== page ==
Jacobs, the Rev, is young, vibrant and successful at filling pews; breathing life back into the somewhat stale local church.

He also develops strong relationships with a lot of the young people, Jamie included, who actually is a favorite of sorts for Jacobs.

After an unexpected tragedy strikes, Jacobs is prompted to move on. That’s not the last time Jamie will come across him however; not by a long shot.

From there the narrative progresses with a classic coming-of-age feel and ultimately, ends up spanning five decades.

We follow Jamie as he discovers his gift for music, finds first love, moves from home, struggles with addiction and encounters Jacobs again and again.

Jacobs is the shadow that falls over his entire life.

I didn’t come up with that. That’s from the book, but definitely captures Jacobs presence in this story.

I loved the way King built this one up and progressed the narrative. As Jamie begins to realize the depths to which Jacobs has gone with his electrical obsession, and subsequent pursuit of its potential healing powers, the intensity continues to grow and grow and grow.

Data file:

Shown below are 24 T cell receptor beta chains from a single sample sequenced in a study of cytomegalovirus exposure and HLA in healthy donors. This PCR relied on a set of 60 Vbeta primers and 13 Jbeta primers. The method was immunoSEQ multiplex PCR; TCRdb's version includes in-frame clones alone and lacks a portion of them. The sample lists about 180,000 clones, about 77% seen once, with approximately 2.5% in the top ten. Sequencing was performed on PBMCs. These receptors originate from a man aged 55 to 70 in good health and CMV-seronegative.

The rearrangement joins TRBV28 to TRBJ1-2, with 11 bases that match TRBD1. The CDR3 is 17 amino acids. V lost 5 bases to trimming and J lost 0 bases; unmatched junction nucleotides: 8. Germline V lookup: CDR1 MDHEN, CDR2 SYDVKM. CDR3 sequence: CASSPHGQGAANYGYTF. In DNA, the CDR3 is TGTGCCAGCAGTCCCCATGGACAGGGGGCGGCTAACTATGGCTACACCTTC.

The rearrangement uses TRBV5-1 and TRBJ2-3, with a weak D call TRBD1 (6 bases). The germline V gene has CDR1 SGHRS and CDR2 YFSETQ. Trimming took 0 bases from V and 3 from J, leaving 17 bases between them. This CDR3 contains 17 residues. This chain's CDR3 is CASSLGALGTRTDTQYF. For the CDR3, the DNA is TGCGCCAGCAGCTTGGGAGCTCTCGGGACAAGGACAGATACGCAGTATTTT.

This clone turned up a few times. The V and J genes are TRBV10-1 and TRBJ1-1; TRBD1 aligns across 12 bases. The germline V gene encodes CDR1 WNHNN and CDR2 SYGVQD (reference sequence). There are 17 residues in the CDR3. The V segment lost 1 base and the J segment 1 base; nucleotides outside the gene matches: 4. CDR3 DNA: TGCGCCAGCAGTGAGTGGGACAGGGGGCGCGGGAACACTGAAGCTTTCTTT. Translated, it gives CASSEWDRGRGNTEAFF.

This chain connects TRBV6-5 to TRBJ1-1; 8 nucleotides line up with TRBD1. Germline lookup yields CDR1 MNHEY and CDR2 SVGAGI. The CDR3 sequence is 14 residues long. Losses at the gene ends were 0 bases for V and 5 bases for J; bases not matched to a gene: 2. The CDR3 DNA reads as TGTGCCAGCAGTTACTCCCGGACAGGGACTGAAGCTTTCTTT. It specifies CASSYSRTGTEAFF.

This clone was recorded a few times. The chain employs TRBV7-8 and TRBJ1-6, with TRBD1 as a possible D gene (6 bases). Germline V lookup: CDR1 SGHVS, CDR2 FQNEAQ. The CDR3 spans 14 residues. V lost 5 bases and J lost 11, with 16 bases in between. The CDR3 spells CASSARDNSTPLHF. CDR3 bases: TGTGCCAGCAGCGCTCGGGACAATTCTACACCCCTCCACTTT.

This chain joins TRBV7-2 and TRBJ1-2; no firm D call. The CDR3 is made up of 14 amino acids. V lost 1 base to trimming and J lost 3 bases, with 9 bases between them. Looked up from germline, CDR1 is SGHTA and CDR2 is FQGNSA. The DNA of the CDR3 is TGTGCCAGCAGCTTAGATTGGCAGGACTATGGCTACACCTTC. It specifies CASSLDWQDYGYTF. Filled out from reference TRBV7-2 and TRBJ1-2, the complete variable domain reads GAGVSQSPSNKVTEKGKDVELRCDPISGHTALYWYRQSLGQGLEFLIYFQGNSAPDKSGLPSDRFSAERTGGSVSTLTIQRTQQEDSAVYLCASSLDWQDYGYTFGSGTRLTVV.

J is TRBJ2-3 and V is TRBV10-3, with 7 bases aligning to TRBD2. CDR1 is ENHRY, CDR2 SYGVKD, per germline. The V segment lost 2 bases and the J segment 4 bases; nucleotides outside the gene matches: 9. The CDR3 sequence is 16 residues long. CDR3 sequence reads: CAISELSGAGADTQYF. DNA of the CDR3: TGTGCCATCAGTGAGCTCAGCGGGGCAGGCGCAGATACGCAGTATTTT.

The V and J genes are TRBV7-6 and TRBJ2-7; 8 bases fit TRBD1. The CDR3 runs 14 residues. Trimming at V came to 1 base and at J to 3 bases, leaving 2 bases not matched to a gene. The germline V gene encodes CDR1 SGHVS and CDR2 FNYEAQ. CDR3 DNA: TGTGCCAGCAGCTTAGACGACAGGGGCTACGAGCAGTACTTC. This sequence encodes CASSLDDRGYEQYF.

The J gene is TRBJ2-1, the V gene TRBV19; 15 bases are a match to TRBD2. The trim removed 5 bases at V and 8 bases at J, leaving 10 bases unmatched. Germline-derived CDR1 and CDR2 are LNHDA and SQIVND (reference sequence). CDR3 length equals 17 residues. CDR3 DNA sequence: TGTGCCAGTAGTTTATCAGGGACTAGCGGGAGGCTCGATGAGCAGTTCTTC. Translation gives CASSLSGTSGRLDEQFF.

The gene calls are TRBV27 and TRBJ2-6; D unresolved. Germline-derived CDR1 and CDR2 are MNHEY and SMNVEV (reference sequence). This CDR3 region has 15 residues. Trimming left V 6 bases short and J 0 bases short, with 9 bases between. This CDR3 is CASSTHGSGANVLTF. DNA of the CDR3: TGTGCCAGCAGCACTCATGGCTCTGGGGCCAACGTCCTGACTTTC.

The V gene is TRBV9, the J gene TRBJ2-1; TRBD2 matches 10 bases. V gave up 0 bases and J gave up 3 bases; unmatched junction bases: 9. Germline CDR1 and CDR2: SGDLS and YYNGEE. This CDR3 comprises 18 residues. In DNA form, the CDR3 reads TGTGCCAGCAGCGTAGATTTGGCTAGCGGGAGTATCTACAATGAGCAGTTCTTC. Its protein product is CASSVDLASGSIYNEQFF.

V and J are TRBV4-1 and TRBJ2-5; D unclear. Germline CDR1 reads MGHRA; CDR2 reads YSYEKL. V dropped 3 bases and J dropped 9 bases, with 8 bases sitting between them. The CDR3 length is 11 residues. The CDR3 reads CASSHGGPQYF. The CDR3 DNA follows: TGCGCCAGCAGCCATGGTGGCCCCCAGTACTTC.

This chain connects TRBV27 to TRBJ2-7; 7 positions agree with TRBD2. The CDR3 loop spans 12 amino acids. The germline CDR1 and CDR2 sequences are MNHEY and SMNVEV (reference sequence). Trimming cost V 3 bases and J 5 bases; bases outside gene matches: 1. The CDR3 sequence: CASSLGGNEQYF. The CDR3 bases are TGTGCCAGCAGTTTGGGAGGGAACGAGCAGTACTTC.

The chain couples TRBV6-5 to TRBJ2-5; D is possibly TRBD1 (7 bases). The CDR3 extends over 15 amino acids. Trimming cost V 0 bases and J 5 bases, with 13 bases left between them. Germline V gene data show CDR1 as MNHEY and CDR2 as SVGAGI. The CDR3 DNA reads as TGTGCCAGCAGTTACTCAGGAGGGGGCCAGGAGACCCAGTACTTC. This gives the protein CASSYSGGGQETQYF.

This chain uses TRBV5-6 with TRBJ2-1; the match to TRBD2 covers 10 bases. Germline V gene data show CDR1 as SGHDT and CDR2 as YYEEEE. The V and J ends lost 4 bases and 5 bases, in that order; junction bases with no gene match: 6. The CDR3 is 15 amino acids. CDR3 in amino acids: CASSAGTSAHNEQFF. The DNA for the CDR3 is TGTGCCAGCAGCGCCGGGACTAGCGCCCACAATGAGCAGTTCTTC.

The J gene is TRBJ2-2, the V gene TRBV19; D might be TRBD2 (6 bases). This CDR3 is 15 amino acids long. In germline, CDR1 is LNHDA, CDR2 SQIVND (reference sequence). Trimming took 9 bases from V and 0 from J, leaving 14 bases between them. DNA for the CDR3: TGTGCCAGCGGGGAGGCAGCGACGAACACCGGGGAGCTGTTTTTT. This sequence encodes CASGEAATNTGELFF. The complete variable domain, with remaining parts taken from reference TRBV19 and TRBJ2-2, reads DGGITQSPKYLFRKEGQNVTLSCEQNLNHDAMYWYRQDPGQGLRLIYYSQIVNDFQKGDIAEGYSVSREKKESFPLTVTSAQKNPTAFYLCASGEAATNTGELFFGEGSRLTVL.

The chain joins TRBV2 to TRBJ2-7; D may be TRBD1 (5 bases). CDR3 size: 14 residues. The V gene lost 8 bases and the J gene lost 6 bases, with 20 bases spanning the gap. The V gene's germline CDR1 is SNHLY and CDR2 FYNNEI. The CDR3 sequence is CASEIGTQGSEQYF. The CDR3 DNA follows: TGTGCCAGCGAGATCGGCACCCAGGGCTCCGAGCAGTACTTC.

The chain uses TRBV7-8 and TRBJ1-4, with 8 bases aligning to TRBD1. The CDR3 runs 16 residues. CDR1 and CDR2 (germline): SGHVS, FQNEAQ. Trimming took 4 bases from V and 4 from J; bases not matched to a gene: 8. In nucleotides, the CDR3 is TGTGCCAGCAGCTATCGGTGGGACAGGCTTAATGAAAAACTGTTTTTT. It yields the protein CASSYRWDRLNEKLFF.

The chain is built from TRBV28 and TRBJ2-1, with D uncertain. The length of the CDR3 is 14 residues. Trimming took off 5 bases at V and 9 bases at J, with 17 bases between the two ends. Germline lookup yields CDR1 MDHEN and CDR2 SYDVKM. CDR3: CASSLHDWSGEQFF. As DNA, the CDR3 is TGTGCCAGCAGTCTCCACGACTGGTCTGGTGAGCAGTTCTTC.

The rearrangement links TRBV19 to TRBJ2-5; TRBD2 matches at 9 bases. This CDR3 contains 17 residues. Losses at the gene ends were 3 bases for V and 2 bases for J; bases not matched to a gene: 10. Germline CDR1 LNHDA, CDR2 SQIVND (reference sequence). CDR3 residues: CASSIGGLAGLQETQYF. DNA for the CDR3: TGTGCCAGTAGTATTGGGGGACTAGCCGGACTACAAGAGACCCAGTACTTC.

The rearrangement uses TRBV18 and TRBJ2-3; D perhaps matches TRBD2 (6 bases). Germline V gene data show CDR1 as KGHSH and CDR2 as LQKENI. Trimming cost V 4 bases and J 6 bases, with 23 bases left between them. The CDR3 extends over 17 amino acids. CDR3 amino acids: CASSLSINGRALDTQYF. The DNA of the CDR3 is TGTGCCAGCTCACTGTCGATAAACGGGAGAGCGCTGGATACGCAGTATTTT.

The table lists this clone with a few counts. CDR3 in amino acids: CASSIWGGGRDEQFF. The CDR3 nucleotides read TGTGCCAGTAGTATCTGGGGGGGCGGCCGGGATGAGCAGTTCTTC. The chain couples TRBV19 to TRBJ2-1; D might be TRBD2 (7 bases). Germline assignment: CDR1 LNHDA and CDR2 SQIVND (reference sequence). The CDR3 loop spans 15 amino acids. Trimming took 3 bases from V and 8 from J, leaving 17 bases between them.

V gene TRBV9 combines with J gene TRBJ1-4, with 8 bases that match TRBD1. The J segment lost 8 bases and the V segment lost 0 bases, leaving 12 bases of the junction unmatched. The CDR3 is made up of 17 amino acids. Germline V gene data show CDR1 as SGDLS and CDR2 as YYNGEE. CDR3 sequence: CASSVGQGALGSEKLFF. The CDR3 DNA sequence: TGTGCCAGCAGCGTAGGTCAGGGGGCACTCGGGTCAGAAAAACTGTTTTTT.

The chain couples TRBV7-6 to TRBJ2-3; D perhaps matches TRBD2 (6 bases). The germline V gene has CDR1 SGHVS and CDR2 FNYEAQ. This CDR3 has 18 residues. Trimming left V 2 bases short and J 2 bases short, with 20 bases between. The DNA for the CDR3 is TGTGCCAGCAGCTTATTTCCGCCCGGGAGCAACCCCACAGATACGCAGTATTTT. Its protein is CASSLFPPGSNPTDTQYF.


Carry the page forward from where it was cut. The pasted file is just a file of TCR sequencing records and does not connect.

The interactions between Jamie and Jacobs begin to feel more dangerous every time they meet.

Jacobs electrical work and experiments were so interesting, but most interesting of all to me, were his healings. The revival-tent displays of power. It had a real mad scientist energy that had me more charged than Frankenstein’s monster.

Revival is a stunning example of King’s status as master storyteller.

From beginning to end, I was entranced. There is so much substance to be found within these pages; so many lines I wish I could recall at will. It’s exceptional. I feel like I will carry this story with me for a long time to come.